Ubuntu HTML5 platform: popover menus and toolbar

This is the next article from the series about the Ubuntu HTML5 platform. This time, we focus on popover menus and on the toolbar.

Popover menu

Popover menus kind of look like speech bubbles. They are “attached” to an element and open next to it. the way they open is controlled by the attribute data-gravity:

  • gravity=n (north), i.e. the speech bubbles tail points to the top of the browser viewport
  • gravity=s (south), i.e. the speech bubbles tail points to the bottom of the browser viewport
  • gravity=e (east), i.e. the speech bubbles tail points to the right of the browser viewport
  • gravity=w (west), i.e. the speech bubbles tail points to the left of the browser viewport

Here is a picture of the different options:
FourPopoverMenus

The picture above was made with the following HTML markup:

<div class="popover active" data-gravity="n" style="top:10px; left:10px; width:130px">
  <ul class="list">
    <li class="active"><a href="#">Item1</a></li>
    <li><a href="#">Item2</a></li>
  </ul>
</div>
<div class="popover active" data-gravity="s" style="top:10px; left:150px; width:130px">
  <ul class="list">
    <li class="active"><a href="#">Item1</a></li>
    <li><a href="#">Item2</a></li>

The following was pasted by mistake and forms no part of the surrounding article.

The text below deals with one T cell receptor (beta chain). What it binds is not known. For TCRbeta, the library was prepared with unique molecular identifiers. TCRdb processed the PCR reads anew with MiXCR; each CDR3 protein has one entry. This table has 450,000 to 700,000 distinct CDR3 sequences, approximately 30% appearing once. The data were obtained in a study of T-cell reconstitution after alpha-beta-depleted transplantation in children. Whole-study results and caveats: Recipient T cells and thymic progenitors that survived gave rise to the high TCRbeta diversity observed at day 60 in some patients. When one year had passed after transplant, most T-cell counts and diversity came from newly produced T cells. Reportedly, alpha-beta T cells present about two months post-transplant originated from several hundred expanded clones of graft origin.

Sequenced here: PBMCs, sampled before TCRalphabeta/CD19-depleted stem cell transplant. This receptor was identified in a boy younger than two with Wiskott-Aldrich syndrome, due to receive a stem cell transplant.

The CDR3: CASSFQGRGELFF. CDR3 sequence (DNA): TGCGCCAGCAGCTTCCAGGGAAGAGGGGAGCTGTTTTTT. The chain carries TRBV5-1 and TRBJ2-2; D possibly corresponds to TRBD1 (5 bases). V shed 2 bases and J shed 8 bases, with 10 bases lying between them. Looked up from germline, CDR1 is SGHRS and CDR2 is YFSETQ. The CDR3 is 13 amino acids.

</ul>
</div>
<div class="popover active" data-gravity="e" style="top:10px; left:300px;width:130px">
  <ul class="list">
    <li class="active"><a href="#">Item1</a></li>
    <li><a href="#">Item2</a></li>
  </ul>
</div>
<div class="popover active" data-gravity="w" style="top:10px; left:450px; width:130px">
  <ul class="list">
    <li class="active"><a href="#">Item1</a></li>
    <li><a href="#">Item2</a></li>
  </ul>
</div>

You can try and edit this code on JS Bin: JS Bin – Four popover menus

This code displays four popover menus; each one is made of two list items. They are made visible by setting class="active". Popover menus without class="active" are not shown!

Popover menus are positioned absolutely, thus they need the “left” and “top” style attributes. In practice, the app developer almost never need to compute these attributes, since they are computed automatically with List.prototype.show():

var button = UI.button("myButton");
UI.popover(button, "popover1").show();

The method show() does two things:

  1. It adds “active” to the classlist of the popover menu. This makes the element visible.
  2. It computes the “top” and “left” style parameters, so that the popover menu opens next to the button and according to its data-gravity attribute.

There is also an hide() and a toggle() method, to hide or toggle a popover menu element.

As an example, the following code opens a popover menu above a button and closes it as soon as the user clicks the other button.

<button data-role="button" id="button1">Button 1</button>
<button data-role="button" id="button2">Button 2</button>
<div id="popover1" class="popover" data-gravity="s">
  <ul class="list">
    <li class="active"><a href="#">Item1</a></li>
    <li><a href="#">Item2</a></li>
  </ul>
</div>